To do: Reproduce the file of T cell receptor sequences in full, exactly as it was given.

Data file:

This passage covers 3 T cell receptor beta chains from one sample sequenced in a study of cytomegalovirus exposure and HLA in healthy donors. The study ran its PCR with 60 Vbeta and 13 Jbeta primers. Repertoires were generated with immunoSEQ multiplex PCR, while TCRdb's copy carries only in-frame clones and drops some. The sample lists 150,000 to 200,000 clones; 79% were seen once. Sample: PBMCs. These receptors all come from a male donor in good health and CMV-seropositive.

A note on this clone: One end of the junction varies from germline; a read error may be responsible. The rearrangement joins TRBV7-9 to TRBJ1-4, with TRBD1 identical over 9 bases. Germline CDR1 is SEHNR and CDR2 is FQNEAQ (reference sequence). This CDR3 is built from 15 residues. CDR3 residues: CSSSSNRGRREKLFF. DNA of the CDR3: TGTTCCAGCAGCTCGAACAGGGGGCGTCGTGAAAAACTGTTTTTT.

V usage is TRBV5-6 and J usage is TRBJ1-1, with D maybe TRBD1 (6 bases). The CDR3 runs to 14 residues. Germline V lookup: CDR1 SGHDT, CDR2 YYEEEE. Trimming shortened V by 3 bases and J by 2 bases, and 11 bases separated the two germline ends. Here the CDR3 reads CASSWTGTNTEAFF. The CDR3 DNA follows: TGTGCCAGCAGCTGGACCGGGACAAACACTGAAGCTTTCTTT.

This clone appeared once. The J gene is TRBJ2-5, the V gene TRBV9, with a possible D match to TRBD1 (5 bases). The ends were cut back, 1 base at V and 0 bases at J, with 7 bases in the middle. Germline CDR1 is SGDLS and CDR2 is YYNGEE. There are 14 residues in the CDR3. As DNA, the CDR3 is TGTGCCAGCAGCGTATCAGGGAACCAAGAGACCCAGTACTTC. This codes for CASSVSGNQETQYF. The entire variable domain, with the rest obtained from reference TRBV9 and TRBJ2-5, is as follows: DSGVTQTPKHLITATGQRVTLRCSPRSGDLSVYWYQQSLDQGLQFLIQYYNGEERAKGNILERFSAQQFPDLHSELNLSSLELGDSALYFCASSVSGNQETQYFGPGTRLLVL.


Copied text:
This passage covers 3 T cell receptor beta chains from one sample sequenced in a study of cytomegalovirus exposure and HLA in healthy donors. The study ran its PCR with 60 Vbeta and 13 Jbeta primers. Repertoires were generated with immunoSEQ multiplex PCR, while TCRdb's copy carries only in-frame clones and drops some. The sample lists 150,000 to 200,000 clones; 79% were seen once. Sample: PBMCs. These receptors all come from a male donor in good health and CMV-seropositive.

A note on this clone: One end of the junction varies from germline; a read error may be responsible. The rearrangement joins TRBV7-9 to TRBJ1-4, with TRBD1 identical over 9 bases. Germline CDR1 is SEHNR and CDR2 is FQNEAQ (reference sequence). This CDR3 is built from 15 residues. CDR3 residues: CSSSSNRGRREKLFF. DNA of the CDR3: TGTTCCAGCAGCTCGAACAGGGGGCGTCGTGAAAAACTGTTTTTT.

V usage is TRBV5-6 and J usage is TRBJ1-1, with D maybe TRBD1 (6 bases). The CDR3 runs to 14 residues. Germline V lookup: CDR1 SGHDT, CDR2 YYEEEE. Trimming shortened V by 3 bases and J by 2 bases, and 11 bases separated the two germline ends. Here the CDR3 reads CASSWTGTNTEAFF. The CDR3 DNA follows: TGTGCCAGCAGCTGGACCGGGACAAACACTGAAGCTTTCTTT.

This clone appeared once. The J gene is TRBJ2-5, the V gene TRBV9, with a possible D match to TRBD1 (5 bases). The ends were cut back, 1 base at V and 0 bases at J, with 7 bases in the middle. Germline CDR1 is SGDLS and CDR2 is YYNGEE. There are 14 residues in the CDR3. As DNA, the CDR3 is TGTGCCAGCAGCGTATCAGGGAACCAAGAGACCCAGTACTTC. This codes for CASSVSGNQETQYF. The entire variable domain, with the rest obtained from reference TRBV9 and TRBJ2-5, is as follows: DSGVTQTPKHLITATGQRVTLRCSPRSGDLSVYWYQQSLDQGLQFLIQYYNGEERAKGNILERFSAQQFPDLHSELNLSSLELGDSALYFCASSVSGNQETQYFGPGTRLLVL.